Awni Abd al-Hadi
|Awni Abd al-Hadi|
|Born||Awni Abd al-Hadi
Nablus, Ottoman Empire
|Died||1970 (aged 80–81)
|Education||Beirut, Istanbul, and the Sorbonne University, Paris, France|
|Known for||Palestinian political figure|
|Spouse(s)||Tarab Abd al-Hadi|
Awni Abd al-Hadi, (Arabic: عوني عبد الهادي) (1889, Nablus, Ottoman Empire – 15 March 1970, Cairo, Egypt) was a Palestinian political figure. He was educated in Beirut, Istanbul, and at the Sorbonne University in Paris. His wife was Tarab Abd al-Hadi, a Palestinian activist and feminist.
In 1911 Abd al-Hadi, along with Rafiq al-Tamimi were founding members of the Paris-based underground al-Fatat ("the Young Arab Society") nationalist society, which was devoted to Arab independence and unity. He was among the organizers of the Arab Congress of 1913 in Paris and served as private secretary of Faisal I of Iraq at the Paris Peace Conference, 1919. Abd al-Hadi was later an adviser to Amir Abdullah in Transjordan.
On his return to Palestine in 1924, Abd al-Hadi became one of the chief spokesmen of the Palestinian Arab nationalist movement and was elected representative to the 5th (August 1922, Nablus) and 6th (June 1923, Jaffa) Congress of the Arab Executive Committee for Jenin and to the 7th (June 1928) for Beisan. He was secretary of the Executive Committee's Congress in 1928.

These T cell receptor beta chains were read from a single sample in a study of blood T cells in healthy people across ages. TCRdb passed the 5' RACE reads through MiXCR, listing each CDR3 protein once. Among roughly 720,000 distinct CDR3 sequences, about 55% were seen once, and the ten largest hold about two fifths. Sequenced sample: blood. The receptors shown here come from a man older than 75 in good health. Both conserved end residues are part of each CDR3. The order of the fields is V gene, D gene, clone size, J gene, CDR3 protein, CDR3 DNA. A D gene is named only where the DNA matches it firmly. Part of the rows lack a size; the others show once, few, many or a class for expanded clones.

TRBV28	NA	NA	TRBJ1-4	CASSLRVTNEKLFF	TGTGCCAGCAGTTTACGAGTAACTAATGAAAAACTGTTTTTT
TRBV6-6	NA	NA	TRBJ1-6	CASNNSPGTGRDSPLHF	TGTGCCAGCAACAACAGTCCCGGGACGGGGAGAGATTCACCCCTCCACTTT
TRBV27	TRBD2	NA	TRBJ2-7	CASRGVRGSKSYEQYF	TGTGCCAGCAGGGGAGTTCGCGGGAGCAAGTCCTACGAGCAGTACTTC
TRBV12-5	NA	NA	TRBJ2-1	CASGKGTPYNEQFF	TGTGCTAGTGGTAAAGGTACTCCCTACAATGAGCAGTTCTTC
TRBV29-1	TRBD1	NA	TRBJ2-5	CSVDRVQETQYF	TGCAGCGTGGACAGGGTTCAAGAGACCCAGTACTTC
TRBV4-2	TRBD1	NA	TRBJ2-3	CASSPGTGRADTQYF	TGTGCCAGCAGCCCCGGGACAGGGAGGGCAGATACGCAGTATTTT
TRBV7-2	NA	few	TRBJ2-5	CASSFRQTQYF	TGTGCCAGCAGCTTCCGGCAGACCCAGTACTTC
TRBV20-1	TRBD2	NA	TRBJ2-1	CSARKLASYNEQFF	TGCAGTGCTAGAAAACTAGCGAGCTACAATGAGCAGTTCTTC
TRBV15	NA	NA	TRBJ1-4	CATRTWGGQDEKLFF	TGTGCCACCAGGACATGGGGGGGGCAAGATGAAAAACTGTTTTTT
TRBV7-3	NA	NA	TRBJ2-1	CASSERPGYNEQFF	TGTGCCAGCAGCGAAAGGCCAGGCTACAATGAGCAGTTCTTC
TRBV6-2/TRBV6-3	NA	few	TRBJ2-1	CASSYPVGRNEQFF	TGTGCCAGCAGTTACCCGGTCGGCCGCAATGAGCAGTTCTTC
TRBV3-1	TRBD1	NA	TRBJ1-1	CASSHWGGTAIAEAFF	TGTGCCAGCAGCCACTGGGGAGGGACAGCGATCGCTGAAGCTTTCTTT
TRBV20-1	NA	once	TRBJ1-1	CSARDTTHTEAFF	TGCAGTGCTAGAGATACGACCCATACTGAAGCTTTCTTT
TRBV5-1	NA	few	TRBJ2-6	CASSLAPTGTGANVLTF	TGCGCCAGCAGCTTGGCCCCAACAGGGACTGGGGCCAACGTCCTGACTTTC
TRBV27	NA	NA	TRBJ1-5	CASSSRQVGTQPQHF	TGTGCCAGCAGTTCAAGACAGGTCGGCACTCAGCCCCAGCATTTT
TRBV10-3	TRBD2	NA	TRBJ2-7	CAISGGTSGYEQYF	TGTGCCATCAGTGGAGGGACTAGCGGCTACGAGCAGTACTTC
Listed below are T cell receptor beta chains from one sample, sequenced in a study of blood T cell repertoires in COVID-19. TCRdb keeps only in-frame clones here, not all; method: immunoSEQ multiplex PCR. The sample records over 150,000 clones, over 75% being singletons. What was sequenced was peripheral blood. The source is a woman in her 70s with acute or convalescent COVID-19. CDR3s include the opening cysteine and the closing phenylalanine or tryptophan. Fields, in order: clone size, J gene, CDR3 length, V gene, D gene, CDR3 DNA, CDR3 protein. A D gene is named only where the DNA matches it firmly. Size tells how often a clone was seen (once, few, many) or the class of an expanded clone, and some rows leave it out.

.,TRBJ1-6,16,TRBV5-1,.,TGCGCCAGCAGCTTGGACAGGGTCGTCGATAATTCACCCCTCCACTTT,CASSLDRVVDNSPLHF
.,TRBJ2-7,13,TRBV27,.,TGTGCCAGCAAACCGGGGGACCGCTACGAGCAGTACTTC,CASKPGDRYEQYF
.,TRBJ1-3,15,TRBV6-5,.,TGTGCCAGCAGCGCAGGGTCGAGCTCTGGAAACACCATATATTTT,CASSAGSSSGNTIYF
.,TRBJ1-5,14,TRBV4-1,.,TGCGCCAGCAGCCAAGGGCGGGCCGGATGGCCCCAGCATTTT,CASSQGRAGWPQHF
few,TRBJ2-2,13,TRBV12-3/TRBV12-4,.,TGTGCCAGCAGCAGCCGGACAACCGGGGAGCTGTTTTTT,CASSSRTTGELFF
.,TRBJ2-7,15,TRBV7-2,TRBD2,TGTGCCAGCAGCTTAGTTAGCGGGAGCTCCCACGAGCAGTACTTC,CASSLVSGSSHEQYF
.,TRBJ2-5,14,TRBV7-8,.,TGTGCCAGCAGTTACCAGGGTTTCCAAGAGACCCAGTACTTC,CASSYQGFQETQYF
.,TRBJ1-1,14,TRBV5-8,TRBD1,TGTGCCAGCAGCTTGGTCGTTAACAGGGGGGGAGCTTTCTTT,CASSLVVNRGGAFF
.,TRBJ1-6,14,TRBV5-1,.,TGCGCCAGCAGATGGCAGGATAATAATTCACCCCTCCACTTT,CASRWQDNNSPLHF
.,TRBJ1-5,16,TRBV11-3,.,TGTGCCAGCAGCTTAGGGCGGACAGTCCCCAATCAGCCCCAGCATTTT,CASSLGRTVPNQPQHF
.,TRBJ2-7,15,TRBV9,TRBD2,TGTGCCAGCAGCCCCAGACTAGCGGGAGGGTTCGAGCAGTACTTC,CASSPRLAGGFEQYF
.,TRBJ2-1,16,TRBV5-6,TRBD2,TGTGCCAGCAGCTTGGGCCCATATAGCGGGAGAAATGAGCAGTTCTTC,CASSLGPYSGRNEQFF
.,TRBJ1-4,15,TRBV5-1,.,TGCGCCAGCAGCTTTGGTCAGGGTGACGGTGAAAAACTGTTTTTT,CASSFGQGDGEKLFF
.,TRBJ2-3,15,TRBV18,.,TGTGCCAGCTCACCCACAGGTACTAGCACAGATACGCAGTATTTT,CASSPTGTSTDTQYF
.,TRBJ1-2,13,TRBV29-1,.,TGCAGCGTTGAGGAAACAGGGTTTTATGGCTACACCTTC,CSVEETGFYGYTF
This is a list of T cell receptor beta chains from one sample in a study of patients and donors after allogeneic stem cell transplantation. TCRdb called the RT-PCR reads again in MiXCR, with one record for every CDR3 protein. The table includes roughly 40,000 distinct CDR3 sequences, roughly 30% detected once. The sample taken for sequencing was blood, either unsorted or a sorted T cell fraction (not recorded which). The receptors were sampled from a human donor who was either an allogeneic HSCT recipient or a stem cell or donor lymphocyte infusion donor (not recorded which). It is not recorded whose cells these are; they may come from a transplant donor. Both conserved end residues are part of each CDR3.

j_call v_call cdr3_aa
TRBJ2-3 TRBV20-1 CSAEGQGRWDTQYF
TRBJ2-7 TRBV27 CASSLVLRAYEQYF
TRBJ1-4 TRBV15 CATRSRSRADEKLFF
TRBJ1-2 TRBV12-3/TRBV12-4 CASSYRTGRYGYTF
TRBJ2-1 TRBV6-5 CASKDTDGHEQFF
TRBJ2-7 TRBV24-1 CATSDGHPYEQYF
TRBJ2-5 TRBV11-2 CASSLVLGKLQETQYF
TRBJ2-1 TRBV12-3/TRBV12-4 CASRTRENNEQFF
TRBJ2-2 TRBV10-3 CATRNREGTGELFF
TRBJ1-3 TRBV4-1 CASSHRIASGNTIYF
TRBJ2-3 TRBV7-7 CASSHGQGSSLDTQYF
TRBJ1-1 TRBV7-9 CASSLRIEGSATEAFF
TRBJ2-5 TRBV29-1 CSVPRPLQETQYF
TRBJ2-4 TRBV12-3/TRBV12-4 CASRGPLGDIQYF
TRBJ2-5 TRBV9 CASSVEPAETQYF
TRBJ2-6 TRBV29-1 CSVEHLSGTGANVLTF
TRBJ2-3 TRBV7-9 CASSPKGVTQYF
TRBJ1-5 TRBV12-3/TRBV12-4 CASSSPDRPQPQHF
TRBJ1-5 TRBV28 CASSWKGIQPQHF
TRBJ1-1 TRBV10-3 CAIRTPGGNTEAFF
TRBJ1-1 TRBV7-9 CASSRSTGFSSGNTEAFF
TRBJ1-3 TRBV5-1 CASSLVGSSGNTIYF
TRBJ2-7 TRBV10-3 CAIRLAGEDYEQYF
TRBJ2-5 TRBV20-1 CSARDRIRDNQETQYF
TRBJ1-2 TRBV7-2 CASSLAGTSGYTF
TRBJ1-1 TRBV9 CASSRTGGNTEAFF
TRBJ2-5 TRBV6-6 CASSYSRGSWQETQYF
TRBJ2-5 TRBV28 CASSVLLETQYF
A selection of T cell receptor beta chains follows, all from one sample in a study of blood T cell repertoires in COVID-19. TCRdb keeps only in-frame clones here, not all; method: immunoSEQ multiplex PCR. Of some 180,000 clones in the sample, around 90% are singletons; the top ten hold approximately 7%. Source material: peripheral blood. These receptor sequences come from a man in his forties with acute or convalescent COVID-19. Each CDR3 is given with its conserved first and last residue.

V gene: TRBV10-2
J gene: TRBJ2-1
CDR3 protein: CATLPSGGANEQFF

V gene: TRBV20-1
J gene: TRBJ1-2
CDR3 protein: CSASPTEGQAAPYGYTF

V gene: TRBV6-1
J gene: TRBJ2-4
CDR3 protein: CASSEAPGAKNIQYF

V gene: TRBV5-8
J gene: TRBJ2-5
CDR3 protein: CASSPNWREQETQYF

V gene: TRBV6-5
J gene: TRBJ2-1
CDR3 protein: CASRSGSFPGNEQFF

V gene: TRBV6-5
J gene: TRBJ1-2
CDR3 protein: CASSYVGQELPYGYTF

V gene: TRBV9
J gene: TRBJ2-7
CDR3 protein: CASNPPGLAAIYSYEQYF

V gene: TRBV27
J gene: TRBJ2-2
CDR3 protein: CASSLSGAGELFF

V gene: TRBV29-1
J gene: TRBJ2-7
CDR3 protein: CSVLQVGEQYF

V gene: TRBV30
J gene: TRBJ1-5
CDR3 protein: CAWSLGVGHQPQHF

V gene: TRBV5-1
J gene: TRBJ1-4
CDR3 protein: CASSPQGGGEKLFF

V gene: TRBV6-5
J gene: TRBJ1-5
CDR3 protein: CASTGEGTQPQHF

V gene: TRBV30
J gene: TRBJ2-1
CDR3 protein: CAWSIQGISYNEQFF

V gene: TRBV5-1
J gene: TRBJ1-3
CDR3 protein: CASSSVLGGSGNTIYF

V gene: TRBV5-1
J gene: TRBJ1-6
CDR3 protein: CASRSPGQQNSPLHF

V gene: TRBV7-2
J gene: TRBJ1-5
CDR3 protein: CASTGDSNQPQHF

In 1930 Abd al-Hadi was a member of the Palestinian Arab delegation to the United Kingdom and a lawyer for the Supreme Muslim Council. In August, 1932 he was a founder, general secretary and first elected president of the Palestinian Istiqlal (Independence) Party, the first regularly constituted Palestinian Arab political party. He was also the party's representative on the Arab Higher Committee, formed in April 1936, for which he served as general secretary. Abd al-Hadi was a moderate who was prepared to negotiate with members of the Yishuv. He testified to the Peel Commission, "There is no such country [as Palestine].... Palestine is a term the Zionists invented.... Our country was for centuries part of Syria." However, even before his meeting with David Ben-Gurion in 1934 he had noted that "the goal of the Jews was to take over the country and the goal of the Arabs was to fight against that takeover" (Eisenberg and Caplan, 1998, p. 14).
Abd al-Hadi held some responsibility for the Arab revolt of 1936–39. The Istiqlal Party was banned and he, who was out of the territory at the time, was banned from re-entry to Palestine. The British administration also deported three committee members and two other political leaders in 1937 (until 1941). He was a member of the Palestinian delegation to the London Conference in February 1939.
After the 1948 Arab-Israeli war, Awni Abd al-Hadi ended up in Cairo, Egypt with his wife, Tarab Abdul Hadi. In 1948, Abd al-Hadi was a member and appointed Minister for Social Affairs of the Egyptian-sponsored All-Palestine Government headed by Amin al-Husayni. From 1951-55, he was Jordan's minister and later ambassador to Cairo. From 1955–58, he was a Jordanian senator and from 1958 chairman of the Arab League's Judicial Affairs Committee in Cairo.
Abd al-Hadi died on 15 March 1970 in Cairo.
- Brinner, William M. (1987). Like All the Nations: The Life and Legacy of Judah L. Magnes. SUNY Press. ISBN 0-88706-507-4
- Eisenberg, Laura Zittrain and Caplan, Neil (1998). Negotiating Arab-Israeli Peace: Patterns, Problems, Possibilities. Indiana University Press. ISBN 0-253-21159-X